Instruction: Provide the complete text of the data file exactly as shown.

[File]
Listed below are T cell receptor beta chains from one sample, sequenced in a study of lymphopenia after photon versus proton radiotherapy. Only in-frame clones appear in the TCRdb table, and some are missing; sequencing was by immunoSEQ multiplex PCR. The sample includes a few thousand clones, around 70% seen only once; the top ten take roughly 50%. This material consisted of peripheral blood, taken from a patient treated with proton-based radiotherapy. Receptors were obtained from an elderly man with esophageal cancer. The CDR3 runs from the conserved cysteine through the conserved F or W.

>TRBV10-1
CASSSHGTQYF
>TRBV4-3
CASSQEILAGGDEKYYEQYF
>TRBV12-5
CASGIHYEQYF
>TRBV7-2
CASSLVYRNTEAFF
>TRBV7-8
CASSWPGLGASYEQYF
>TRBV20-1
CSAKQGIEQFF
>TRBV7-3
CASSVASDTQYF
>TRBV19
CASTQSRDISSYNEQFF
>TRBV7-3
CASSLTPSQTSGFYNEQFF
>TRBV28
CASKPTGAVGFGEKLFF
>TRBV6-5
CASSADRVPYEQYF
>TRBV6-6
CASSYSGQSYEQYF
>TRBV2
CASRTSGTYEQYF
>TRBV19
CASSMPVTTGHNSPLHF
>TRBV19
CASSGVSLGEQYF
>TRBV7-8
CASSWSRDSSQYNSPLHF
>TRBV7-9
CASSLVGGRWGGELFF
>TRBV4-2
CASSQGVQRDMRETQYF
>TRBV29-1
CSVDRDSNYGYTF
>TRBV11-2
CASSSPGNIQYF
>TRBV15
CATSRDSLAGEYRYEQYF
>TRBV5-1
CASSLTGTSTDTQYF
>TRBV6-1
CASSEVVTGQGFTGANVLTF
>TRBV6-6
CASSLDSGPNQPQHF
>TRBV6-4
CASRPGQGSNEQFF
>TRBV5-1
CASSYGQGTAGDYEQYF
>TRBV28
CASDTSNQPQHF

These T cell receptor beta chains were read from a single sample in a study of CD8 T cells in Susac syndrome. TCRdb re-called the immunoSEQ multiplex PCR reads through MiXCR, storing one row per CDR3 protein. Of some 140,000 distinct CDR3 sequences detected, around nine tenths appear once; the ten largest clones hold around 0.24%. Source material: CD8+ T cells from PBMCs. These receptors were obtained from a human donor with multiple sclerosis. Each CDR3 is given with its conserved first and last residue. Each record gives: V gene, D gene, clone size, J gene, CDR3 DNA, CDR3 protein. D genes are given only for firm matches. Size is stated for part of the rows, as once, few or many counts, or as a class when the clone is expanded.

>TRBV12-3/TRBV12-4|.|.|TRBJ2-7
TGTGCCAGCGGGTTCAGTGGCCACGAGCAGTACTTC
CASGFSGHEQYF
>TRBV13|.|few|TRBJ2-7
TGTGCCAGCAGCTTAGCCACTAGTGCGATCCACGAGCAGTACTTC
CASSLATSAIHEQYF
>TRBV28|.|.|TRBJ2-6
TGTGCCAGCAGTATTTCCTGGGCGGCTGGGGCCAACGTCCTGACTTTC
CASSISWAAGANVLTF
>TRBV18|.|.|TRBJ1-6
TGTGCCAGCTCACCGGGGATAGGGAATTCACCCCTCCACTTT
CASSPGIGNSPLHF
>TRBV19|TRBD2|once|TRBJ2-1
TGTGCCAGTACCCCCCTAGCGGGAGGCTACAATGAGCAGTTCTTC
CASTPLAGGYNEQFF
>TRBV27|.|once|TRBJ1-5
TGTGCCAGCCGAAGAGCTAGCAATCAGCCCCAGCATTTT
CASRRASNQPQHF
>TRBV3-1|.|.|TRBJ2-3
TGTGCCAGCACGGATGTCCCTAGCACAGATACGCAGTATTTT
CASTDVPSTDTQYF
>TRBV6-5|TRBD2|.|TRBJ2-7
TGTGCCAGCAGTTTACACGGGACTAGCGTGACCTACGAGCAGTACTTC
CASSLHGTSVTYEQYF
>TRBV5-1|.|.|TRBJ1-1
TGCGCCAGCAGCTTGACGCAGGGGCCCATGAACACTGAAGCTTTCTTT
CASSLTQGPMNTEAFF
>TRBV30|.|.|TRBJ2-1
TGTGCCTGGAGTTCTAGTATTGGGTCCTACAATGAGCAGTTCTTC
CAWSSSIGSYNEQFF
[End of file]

Listed below are T cell receptor beta chains from one sample, sequenced in a study of lymphopenia after photon versus proton radiotherapy. Only in-frame clones appear in the TCRdb table, and some are missing; sequencing was by immunoSEQ multiplex PCR. The sample includes a few thousand clones, around 70% seen only once; the top ten take roughly 50%. This material consisted of peripheral blood, taken from a patient treated with proton-based radiotherapy. Receptors were obtained from an elderly man with esophageal cancer. The CDR3 runs from the conserved cysteine through the conserved F or W.

>TRBV10-1
CASSSHGTQYF
>TRBV4-3
CASSQEILAGGDEKYYEQYF
>TRBV12-5
CASGIHYEQYF
>TRBV7-2
CASSLVYRNTEAFF
>TRBV7-8
CASSWPGLGASYEQYF
>TRBV20-1
CSAKQGIEQFF
>TRBV7-3
CASSVASDTQYF
>TRBV19
CASTQSRDISSYNEQFF
>TRBV7-3
CASSLTPSQTSGFYNEQFF
>TRBV28
CASKPTGAVGFGEKLFF
>TRBV6-5
CASSADRVPYEQYF
>TRBV6-6
CASSYSGQSYEQYF
>TRBV2
CASRTSGTYEQYF
>TRBV19
CASSMPVTTGHNSPLHF
>TRBV19
CASSGVSLGEQYF
>TRBV7-8
CASSWSRDSSQYNSPLHF
>TRBV7-9
CASSLVGGRWGGELFF
>TRBV4-2
CASSQGVQRDMRETQYF
>TRBV29-1
CSVDRDSNYGYTF
>TRBV11-2
CASSSPGNIQYF
>TRBV15
CATSRDSLAGEYRYEQYF
>TRBV5-1
CASSLTGTSTDTQYF
>TRBV6-1
CASSEVVTGQGFTGANVLTF
>TRBV6-6
CASSLDSGPNQPQHF
>TRBV6-4
CASRPGQGSNEQFF
>TRBV5-1
CASSYGQGTAGDYEQYF
>TRBV28
CASDTSNQPQHF

These T cell receptor beta chains were read from a single sample in a study of CD8 T cells in Susac syndrome. TCRdb re-called the immunoSEQ multiplex PCR reads through MiXCR, storing one row per CDR3 protein. Of some 140,000 distinct CDR3 sequences detected, around nine tenths appear once; the ten largest clones hold around 0.24%. Source material: CD8+ T cells from PBMCs. These receptors were obtained from a human donor with multiple sclerosis. Each CDR3 is given with its conserved first and last residue. Each record gives: V gene, D gene, clone size, J gene, CDR3 DNA, CDR3 protein. D genes are given only for firm matches. Size is stated for part of the rows, as once, few or many counts, or as a class when the clone is expanded.

>TRBV12-3/TRBV12-4|.|.|TRBJ2-7
TGTGCCAGCGGGTTCAGTGGCCACGAGCAGTACTTC
CASGFSGHEQYF
>TRBV13|.|few|TRBJ2-7
TGTGCCAGCAGCTTAGCCACTAGTGCGATCCACGAGCAGTACTTC
CASSLATSAIHEQYF
>TRBV28|.|.|TRBJ2-6
TGTGCCAGCAGTATTTCCTGGGCGGCTGGGGCCAACGTCCTGACTTTC
CASSISWAAGANVLTF
>TRBV18|.|.|TRBJ1-6
TGTGCCAGCTCACCGGGGATAGGGAATTCACCCCTCCACTTT
CASSPGIGNSPLHF
>TRBV19|TRBD2|once|TRBJ2-1
TGTGCCAGTACCCCCCTAGCGGGAGGCTACAATGAGCAGTTCTTC
CASTPLAGGYNEQFF
>TRBV27|.|once|TRBJ1-5
TGTGCCAGCCGAAGAGCTAGCAATCAGCCCCAGCATTTT
CASRRASNQPQHF
>TRBV3-1|.|.|TRBJ2-3
TGTGCCAGCACGGATGTCCCTAGCACAGATACGCAGTATTTT
CASTDVPSTDTQYF
>TRBV6-5|TRBD2|.|TRBJ2-7
TGTGCCAGCAGTTTACACGGGACTAGCGTGACCTACGAGCAGTACTTC
CASSLHGTSVTYEQYF
>TRBV5-1|.|.|TRBJ1-1
TGCGCCAGCAGCTTGACGCAGGGGCCCATGAACACTGAAGCTTTCTTT
CASSLTQGPMNTEAFF
>TRBV30|.|.|TRBJ2-1
TGTGCCTGGAGTTCTAGTATTGGGTCCTACAATGAGCAGTTCTTC
CAWSSSIGSYNEQFF